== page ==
Ok, for example, if you are a programmer looking for a designer to help you with one job, you would create a listing with the appropriate info. Then, designers would come by your listing and if they are interested, they will make an offer. Basically, an offer is them saying "I'd like to do this job". However, they may also have any questions, such as "Do I have to use Photoshop?" or "Can I get paid a little more?". Check your offers once in a while. If you see an offer that you like (i.e. you look at the designers portfolio and you like it), you click "Accept Offer". Then you may choose to trade emails or IM usernames with your partner or use this site for communication.
Floating-point arithmetic is considered an esoteric subject by many people. This is rather surprising because floating-point is ubiquitous in computer systems. Almost every language has a floating-point datatype; computers from PCs to supercomputers have floating-point accelerators; most compilers will be called upon to compile floating-point algorithms from time to time; and virtually every operating system must respond to floating-point exceptions such as overflow. This paper presents a tutorial on those aspects of floating-point that have a direct impact on designers of computer systems.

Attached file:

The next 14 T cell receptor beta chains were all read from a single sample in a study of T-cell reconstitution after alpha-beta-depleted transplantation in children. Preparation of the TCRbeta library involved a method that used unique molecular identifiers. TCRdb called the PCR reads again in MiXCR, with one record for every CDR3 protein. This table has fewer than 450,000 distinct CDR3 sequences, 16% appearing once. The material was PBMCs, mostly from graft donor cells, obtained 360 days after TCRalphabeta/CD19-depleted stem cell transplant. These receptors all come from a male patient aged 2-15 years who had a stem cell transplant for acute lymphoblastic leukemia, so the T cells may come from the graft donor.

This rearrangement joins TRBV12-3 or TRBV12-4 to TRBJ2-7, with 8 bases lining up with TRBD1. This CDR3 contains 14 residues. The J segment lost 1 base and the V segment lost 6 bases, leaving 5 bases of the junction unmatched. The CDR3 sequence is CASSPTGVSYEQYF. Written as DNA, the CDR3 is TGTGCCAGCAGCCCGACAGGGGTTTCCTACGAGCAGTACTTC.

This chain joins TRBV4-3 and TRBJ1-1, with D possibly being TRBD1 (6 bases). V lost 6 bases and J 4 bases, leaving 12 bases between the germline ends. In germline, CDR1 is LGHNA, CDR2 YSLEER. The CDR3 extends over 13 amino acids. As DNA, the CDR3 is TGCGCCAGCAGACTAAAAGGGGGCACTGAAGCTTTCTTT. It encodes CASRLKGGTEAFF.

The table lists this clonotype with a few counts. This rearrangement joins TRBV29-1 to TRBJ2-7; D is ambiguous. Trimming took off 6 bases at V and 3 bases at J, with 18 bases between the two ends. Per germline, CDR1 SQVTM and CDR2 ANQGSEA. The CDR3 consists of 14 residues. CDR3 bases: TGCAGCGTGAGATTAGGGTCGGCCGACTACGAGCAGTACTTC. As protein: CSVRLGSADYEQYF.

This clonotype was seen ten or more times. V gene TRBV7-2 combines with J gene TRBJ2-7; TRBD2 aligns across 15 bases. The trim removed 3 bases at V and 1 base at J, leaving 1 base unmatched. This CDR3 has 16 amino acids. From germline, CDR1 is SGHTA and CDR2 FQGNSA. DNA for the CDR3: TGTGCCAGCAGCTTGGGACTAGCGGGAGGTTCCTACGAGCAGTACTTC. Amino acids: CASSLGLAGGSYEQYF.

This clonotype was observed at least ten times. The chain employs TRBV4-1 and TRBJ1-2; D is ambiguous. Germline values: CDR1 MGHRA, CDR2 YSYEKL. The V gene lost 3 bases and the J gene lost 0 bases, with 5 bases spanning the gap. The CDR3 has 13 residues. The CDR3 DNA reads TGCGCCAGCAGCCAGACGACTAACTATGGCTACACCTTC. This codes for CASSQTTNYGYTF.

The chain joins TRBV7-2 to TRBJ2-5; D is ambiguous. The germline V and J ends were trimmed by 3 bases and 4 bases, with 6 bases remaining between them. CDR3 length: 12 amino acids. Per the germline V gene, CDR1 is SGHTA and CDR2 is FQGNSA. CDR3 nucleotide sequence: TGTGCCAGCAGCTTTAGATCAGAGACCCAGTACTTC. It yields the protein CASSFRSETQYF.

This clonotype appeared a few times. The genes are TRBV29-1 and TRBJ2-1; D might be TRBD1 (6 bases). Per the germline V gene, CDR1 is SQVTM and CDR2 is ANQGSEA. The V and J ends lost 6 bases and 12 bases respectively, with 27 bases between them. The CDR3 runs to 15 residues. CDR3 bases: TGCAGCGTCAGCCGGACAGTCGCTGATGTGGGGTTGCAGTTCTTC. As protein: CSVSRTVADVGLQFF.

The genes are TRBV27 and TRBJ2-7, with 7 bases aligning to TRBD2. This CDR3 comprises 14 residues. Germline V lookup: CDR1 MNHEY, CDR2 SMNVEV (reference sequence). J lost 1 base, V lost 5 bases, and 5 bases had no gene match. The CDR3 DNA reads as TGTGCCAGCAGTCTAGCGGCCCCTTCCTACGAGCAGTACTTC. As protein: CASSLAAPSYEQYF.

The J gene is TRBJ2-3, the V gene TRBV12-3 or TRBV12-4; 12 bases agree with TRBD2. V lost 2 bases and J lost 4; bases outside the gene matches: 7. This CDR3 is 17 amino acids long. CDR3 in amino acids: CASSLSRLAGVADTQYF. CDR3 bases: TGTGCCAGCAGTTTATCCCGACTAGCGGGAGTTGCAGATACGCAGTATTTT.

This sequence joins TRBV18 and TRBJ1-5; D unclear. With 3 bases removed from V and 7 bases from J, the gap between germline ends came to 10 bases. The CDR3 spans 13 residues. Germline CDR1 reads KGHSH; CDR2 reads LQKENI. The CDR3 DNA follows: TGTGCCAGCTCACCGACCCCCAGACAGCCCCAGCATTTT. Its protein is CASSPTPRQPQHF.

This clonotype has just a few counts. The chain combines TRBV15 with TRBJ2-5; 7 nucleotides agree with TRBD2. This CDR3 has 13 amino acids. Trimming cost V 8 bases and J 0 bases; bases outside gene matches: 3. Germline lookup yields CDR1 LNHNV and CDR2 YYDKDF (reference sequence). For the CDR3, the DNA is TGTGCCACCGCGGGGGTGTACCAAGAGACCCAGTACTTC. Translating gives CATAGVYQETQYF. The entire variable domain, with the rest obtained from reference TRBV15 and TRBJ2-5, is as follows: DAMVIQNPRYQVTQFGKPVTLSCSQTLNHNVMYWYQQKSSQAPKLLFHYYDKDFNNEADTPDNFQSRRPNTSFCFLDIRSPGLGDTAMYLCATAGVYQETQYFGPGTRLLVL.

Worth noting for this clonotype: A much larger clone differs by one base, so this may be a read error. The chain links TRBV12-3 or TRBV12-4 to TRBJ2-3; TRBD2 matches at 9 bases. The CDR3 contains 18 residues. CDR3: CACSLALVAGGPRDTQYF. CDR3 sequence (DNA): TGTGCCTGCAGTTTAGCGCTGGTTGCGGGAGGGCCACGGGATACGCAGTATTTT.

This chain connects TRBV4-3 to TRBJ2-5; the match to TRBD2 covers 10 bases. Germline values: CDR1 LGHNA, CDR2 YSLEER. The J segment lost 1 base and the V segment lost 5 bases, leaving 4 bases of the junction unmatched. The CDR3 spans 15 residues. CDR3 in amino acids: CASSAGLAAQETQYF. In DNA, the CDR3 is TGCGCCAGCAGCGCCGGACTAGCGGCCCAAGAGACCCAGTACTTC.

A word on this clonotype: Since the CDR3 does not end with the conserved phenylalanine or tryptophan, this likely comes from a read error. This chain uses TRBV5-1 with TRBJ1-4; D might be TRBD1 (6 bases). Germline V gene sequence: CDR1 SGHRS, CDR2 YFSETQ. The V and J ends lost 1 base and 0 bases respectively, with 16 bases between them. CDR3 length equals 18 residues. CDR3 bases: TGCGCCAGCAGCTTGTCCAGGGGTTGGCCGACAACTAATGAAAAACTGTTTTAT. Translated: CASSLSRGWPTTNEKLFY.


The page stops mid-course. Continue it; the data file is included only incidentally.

Three years in the making, Inform 7 is a radical reinvention of the way interactive fiction is designed, guided both by contemporary work in semantics and by the practical experience of some of the world's best-known writers of IF.
An easily learned but flexible one-window user interface makes the cycle of writing and testing rapid and painless. Inform creates, manages, edits, indexes, tests, and even helps to publish works of IF without fuss or screen clutter.
Firebug is always just a keystroke away, but it never gets in your way. You can open Firebug in a separate window, or as a bar at the bottom of your browser. Firebug also gives you fine-grained control over which websites you want to enable it for.
Firebug makes it simple to find HTML elements buried deep in the page. Once you've found what you're looking for, Firebug gives you a wealth of information, and lets you edit the HTML live...